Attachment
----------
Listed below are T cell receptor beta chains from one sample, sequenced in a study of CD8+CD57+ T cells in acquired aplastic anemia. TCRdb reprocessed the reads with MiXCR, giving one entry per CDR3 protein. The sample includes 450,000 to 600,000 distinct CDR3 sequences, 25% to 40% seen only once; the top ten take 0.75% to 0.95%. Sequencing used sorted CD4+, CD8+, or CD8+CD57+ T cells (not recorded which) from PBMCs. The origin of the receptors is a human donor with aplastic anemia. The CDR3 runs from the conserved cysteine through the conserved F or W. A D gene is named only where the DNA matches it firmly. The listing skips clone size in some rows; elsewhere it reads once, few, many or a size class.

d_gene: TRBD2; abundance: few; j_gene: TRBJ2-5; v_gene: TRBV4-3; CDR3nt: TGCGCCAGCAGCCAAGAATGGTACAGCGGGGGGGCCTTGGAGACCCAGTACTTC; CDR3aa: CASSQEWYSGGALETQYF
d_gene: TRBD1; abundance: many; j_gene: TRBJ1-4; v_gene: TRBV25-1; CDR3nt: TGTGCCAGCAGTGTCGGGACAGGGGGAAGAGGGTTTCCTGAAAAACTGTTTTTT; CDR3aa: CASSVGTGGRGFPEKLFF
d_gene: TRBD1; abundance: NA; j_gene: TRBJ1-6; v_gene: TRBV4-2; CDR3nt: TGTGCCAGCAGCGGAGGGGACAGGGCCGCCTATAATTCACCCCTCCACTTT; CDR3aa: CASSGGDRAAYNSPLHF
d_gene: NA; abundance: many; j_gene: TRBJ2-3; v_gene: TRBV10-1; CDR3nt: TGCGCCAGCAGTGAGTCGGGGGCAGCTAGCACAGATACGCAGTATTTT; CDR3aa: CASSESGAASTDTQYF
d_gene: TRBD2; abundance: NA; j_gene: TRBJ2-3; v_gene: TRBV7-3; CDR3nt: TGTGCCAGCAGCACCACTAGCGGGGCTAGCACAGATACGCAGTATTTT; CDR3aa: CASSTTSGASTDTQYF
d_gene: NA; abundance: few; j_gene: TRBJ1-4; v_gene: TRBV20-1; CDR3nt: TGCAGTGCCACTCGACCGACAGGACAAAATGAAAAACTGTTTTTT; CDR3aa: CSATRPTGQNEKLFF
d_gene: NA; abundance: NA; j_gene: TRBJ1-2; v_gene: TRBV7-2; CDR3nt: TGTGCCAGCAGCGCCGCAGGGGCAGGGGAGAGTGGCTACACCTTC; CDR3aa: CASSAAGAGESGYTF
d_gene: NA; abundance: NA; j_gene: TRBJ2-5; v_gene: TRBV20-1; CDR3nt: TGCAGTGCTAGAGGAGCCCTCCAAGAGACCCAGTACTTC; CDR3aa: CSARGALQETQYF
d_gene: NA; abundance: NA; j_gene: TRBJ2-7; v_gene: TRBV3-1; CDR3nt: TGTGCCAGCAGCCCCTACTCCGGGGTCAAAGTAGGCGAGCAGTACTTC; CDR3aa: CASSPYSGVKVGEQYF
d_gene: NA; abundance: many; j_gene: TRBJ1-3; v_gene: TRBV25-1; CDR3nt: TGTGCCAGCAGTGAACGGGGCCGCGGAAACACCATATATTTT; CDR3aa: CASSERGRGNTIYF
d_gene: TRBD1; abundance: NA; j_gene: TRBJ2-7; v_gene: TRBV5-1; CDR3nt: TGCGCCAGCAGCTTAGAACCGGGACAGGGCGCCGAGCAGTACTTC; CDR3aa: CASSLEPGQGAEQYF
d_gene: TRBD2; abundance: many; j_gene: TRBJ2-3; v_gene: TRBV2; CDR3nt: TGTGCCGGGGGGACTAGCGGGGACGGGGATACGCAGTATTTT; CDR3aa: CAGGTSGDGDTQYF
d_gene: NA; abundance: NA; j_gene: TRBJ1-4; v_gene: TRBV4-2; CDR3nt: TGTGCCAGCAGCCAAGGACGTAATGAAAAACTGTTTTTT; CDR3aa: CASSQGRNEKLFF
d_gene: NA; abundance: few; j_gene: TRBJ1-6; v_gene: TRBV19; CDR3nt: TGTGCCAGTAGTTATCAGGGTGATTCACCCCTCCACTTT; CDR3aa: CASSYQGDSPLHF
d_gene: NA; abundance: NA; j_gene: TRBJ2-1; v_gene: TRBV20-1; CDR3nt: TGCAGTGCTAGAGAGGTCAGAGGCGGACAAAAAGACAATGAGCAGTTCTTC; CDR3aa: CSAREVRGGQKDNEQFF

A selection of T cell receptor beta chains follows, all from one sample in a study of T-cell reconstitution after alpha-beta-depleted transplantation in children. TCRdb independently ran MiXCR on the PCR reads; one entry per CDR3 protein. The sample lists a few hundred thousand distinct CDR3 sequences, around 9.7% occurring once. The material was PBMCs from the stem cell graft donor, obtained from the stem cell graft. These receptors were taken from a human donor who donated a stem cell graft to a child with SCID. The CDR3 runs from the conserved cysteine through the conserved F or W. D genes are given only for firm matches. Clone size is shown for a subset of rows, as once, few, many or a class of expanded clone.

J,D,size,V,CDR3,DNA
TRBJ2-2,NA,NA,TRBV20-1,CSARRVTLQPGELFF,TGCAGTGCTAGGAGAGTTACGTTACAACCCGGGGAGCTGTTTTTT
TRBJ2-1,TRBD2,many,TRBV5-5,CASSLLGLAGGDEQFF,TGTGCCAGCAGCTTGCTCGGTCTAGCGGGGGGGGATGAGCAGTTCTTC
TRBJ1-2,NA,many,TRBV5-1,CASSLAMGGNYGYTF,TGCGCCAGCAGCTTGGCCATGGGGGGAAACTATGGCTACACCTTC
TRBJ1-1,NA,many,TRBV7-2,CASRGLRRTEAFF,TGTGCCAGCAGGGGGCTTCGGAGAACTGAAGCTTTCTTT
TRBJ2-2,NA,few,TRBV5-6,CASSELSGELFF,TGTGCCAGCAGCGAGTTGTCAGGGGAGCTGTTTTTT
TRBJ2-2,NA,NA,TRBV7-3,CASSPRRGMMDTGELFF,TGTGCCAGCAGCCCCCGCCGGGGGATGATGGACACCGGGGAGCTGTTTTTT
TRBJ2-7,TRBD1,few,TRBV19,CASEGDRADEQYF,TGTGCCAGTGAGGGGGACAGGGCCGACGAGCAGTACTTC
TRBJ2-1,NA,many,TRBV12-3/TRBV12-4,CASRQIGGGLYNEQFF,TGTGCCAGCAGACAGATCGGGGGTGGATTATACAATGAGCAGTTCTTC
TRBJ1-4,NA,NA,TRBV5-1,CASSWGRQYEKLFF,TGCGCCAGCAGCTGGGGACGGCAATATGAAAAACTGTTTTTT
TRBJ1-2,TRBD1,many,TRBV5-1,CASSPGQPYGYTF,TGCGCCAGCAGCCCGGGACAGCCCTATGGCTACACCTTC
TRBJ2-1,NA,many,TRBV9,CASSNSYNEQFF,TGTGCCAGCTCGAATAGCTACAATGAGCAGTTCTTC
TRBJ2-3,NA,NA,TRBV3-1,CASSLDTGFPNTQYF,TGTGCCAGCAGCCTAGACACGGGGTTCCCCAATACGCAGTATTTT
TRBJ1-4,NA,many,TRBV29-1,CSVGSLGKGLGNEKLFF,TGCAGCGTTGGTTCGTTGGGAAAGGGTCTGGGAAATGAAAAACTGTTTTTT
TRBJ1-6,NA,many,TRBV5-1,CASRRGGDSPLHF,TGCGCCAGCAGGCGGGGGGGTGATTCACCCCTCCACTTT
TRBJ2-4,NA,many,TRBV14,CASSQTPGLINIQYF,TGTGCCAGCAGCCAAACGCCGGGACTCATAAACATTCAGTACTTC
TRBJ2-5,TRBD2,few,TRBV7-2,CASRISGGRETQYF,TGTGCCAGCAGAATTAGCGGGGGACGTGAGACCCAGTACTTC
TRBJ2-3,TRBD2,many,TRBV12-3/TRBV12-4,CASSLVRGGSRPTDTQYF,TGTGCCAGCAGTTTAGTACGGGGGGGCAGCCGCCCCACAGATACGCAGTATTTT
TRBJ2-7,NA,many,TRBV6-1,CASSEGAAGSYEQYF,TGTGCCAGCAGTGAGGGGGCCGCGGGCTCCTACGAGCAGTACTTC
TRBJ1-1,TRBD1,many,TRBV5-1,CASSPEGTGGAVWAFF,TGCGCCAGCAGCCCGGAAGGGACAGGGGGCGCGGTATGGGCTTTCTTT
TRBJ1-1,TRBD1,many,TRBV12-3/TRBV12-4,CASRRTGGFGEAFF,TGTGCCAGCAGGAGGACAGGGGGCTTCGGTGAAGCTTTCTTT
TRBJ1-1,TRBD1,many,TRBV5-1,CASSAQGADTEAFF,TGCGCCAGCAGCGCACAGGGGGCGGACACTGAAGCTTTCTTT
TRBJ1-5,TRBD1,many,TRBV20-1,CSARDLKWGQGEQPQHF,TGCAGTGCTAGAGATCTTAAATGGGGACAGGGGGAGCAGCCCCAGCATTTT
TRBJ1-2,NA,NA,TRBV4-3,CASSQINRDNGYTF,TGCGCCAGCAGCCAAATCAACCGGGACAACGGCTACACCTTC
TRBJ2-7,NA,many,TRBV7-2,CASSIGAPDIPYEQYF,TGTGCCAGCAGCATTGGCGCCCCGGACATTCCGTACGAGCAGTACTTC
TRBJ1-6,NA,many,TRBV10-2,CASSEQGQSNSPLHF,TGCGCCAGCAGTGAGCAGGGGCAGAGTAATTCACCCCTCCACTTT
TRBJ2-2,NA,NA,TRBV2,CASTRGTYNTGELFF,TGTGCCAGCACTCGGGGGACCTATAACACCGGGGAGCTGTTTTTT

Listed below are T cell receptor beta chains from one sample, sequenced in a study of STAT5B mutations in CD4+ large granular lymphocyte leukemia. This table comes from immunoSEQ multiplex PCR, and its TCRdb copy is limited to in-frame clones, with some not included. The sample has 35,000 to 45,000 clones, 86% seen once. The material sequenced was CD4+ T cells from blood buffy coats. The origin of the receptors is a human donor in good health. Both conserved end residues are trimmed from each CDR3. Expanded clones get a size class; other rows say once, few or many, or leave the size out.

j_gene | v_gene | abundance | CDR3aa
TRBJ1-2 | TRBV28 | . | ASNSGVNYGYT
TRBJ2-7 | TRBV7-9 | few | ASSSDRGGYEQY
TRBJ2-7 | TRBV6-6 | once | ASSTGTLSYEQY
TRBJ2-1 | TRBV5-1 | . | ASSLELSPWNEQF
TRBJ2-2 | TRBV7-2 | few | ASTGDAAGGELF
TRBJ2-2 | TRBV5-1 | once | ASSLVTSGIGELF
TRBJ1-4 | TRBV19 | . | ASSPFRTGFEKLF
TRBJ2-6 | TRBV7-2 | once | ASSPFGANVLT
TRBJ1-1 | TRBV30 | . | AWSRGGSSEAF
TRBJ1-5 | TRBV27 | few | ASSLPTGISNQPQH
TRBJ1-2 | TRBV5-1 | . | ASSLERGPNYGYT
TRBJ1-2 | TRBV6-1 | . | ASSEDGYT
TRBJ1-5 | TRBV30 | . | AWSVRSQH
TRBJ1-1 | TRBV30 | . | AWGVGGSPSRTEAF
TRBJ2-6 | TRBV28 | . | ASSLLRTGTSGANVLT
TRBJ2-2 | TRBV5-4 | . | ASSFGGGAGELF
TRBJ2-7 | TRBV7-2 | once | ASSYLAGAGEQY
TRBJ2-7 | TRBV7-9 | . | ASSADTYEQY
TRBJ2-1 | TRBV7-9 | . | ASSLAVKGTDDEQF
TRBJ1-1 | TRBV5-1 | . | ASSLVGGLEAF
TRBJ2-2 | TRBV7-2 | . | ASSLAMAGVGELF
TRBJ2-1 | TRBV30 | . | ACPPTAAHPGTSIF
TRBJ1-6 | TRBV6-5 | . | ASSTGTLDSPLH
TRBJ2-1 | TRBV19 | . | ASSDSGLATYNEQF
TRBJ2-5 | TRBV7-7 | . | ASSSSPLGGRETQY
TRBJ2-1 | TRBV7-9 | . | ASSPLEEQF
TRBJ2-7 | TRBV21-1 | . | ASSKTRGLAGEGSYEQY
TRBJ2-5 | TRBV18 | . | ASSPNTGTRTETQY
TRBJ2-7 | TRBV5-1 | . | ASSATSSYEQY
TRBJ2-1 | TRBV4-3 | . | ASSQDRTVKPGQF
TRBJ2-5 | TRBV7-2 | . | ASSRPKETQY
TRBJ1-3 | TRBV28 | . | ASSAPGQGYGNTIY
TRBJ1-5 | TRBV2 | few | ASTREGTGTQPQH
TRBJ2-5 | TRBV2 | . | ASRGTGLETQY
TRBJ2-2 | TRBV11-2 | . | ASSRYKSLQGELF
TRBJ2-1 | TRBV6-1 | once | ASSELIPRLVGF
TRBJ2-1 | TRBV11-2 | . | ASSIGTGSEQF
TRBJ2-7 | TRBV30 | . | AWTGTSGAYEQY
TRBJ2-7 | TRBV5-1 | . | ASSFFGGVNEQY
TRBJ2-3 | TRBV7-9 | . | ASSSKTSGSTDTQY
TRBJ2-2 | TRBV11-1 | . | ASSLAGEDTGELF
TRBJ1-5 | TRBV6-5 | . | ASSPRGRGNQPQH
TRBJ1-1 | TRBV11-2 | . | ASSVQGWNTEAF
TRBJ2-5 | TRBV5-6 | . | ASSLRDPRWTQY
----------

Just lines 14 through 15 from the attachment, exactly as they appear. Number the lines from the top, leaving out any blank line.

d_gene: NA; abundance: NA; j_gene: TRBJ1-4; v_gene: TRBV4-2; CDR3nt: TGTGCCAGCAGCCAAGGACGTAATGAAAAACTGTTTTTT; CDR3aa: CASSQGRNEKLFF
d_gene: NA; abundance: few; j_gene: TRBJ1-6; v_gene: TRBV19; CDR3nt: TGTGCCAGTAGTTATCAGGGTGATTCACCCCTCCACTTT; CDR3aa: CASSYQGDSPLHF